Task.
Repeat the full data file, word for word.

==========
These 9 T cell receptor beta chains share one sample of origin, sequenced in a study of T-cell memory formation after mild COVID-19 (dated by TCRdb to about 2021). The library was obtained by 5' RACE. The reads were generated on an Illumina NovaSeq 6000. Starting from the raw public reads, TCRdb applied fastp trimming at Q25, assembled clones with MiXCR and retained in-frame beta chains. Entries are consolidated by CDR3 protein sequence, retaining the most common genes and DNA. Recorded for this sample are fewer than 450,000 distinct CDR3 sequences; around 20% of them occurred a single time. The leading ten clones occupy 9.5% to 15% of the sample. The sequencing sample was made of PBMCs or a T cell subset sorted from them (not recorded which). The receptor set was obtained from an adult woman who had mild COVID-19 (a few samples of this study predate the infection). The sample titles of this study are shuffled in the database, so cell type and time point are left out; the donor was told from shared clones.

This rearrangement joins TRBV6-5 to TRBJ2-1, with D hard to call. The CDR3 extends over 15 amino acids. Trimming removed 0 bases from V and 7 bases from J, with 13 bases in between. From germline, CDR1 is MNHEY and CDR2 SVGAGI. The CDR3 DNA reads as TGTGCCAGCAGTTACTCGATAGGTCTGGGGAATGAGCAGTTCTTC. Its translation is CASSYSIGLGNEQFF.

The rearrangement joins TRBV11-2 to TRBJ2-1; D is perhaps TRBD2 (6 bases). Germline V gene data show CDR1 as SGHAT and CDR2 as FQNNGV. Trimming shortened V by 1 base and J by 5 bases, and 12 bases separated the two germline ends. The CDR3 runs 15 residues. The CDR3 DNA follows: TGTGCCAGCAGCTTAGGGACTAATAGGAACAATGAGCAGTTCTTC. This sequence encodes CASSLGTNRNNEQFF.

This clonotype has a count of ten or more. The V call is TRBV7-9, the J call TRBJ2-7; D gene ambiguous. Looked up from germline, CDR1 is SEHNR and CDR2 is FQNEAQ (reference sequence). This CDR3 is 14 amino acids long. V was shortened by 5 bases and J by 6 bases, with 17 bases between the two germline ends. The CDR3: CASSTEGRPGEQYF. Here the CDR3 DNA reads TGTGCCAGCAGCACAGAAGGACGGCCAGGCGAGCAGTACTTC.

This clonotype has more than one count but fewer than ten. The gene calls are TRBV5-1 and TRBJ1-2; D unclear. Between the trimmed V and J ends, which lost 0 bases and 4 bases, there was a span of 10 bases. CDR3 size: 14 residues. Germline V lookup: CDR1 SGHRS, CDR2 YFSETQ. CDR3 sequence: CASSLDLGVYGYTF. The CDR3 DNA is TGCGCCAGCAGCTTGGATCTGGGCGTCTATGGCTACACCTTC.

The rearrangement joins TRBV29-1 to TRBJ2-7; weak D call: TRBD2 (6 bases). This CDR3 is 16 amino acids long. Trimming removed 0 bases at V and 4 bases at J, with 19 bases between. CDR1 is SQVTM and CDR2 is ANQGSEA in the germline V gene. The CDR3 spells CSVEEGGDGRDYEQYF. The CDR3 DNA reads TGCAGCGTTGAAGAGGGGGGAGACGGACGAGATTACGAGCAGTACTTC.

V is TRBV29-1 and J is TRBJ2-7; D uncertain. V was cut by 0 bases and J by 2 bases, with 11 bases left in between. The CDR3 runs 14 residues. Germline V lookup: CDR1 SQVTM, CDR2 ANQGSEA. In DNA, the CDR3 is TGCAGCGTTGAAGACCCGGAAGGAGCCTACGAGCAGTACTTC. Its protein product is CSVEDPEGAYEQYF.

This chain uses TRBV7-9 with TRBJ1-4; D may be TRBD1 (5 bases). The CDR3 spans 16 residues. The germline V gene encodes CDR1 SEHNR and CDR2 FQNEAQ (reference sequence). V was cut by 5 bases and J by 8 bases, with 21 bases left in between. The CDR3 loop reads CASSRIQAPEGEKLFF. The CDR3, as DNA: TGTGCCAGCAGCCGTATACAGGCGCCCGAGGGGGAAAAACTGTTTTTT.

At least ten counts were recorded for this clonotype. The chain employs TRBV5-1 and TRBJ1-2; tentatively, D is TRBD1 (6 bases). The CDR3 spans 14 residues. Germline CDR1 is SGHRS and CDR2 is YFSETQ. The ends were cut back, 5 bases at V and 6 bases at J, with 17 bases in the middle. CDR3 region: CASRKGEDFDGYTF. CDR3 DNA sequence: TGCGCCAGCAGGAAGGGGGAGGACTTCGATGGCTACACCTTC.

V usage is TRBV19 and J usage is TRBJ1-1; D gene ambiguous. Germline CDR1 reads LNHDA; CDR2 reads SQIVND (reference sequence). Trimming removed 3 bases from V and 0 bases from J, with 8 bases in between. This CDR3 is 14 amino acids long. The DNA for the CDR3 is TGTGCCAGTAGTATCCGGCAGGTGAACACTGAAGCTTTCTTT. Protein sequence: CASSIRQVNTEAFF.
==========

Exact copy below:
These 9 T cell receptor beta chains share one sample of origin, sequenced in a study of T-cell memory formation after mild COVID-19 (dated by TCRdb to about 2021). The library was obtained by 5' RACE. The reads were generated on an Illumina NovaSeq 6000. Starting from the raw public reads, TCRdb applied fastp trimming at Q25, assembled clones with MiXCR and retained in-frame beta chains. Entries are consolidated by CDR3 protein sequence, retaining the most common genes and DNA. Recorded for this sample are fewer than 450,000 distinct CDR3 sequences; around 20% of them occurred a single time. The leading ten clones occupy 9.5% to 15% of the sample. The sequencing sample was made of PBMCs or a T cell subset sorted from them (not recorded which). The receptor set was obtained from an adult woman who had mild COVID-19 (a few samples of this study predate the infection). The sample titles of this study are shuffled in the database, so cell type and time point are left out; the donor was told from shared clones.

This rearrangement joins TRBV6-5 to TRBJ2-1, with D hard to call. The CDR3 extends over 15 amino acids. Trimming removed 0 bases from V and 7 bases from J, with 13 bases in between. From germline, CDR1 is MNHEY and CDR2 SVGAGI. The CDR3 DNA reads as TGTGCCAGCAGTTACTCGATAGGTCTGGGGAATGAGCAGTTCTTC. Its translation is CASSYSIGLGNEQFF.

The rearrangement joins TRBV11-2 to TRBJ2-1; D is perhaps TRBD2 (6 bases). Germline V gene data show CDR1 as SGHAT and CDR2 as FQNNGV. Trimming shortened V by 1 base and J by 5 bases, and 12 bases separated the two germline ends. The CDR3 runs 15 residues. The CDR3 DNA follows: TGTGCCAGCAGCTTAGGGACTAATAGGAACAATGAGCAGTTCTTC. This sequence encodes CASSLGTNRNNEQFF.

This clonotype has a count of ten or more. The V call is TRBV7-9, the J call TRBJ2-7; D gene ambiguous. Looked up from germline, CDR1 is SEHNR and CDR2 is FQNEAQ (reference sequence). This CDR3 is 14 amino acids long. V was shortened by 5 bases and J by 6 bases, with 17 bases between the two germline ends. The CDR3: CASSTEGRPGEQYF. Here the CDR3 DNA reads TGTGCCAGCAGCACAGAAGGACGGCCAGGCGAGCAGTACTTC.

This clonotype has more than one count but fewer than ten. The gene calls are TRBV5-1 and TRBJ1-2; D unclear. Between the trimmed V and J ends, which lost 0 bases and 4 bases, there was a span of 10 bases. CDR3 size: 14 residues. Germline V lookup: CDR1 SGHRS, CDR2 YFSETQ. CDR3 sequence: CASSLDLGVYGYTF. The CDR3 DNA is TGCGCCAGCAGCTTGGATCTGGGCGTCTATGGCTACACCTTC.

The rearrangement joins TRBV29-1 to TRBJ2-7; weak D call: TRBD2 (6 bases). This CDR3 is 16 amino acids long. Trimming removed 0 bases at V and 4 bases at J, with 19 bases between. CDR1 is SQVTM and CDR2 is ANQGSEA in the germline V gene. The CDR3 spells CSVEEGGDGRDYEQYF. The CDR3 DNA reads TGCAGCGTTGAAGAGGGGGGAGACGGACGAGATTACGAGCAGTACTTC.

V is TRBV29-1 and J is TRBJ2-7; D uncertain. V was cut by 0 bases and J by 2 bases, with 11 bases left in between. The CDR3 runs 14 residues. Germline V lookup: CDR1 SQVTM, CDR2 ANQGSEA. In DNA, the CDR3 is TGCAGCGTTGAAGACCCGGAAGGAGCCTACGAGCAGTACTTC. Its protein product is CSVEDPEGAYEQYF.

This chain uses TRBV7-9 with TRBJ1-4; D may be TRBD1 (5 bases). The CDR3 spans 16 residues. The germline V gene encodes CDR1 SEHNR and CDR2 FQNEAQ (reference sequence). V was cut by 5 bases and J by 8 bases, with 21 bases left in between. The CDR3 loop reads CASSRIQAPEGEKLFF. The CDR3, as DNA: TGTGCCAGCAGCCGTATACAGGCGCCCGAGGGGGAAAAACTGTTTTTT.

At least ten counts were recorded for this clonotype. The chain employs TRBV5-1 and TRBJ1-2; tentatively, D is TRBD1 (6 bases). The CDR3 spans 14 residues. Germline CDR1 is SGHRS and CDR2 is YFSETQ. The ends were cut back, 5 bases at V and 6 bases at J, with 17 bases in the middle. CDR3 region: CASRKGEDFDGYTF. CDR3 DNA sequence: TGCGCCAGCAGGAAGGGGGAGGACTTCGATGGCTACACCTTC.

V usage is TRBV19 and J usage is TRBJ1-1; D gene ambiguous. Germline CDR1 reads LNHDA; CDR2 reads SQIVND (reference sequence). Trimming removed 3 bases from V and 0 bases from J, with 8 bases in between. This CDR3 is 14 amino acids long. The DNA for the CDR3 is TGTGCCAGTAGTATCCGGCAGGTGAACACTGAAGCTTTCTTT. Protein sequence: CASSIRQVNTEAFF.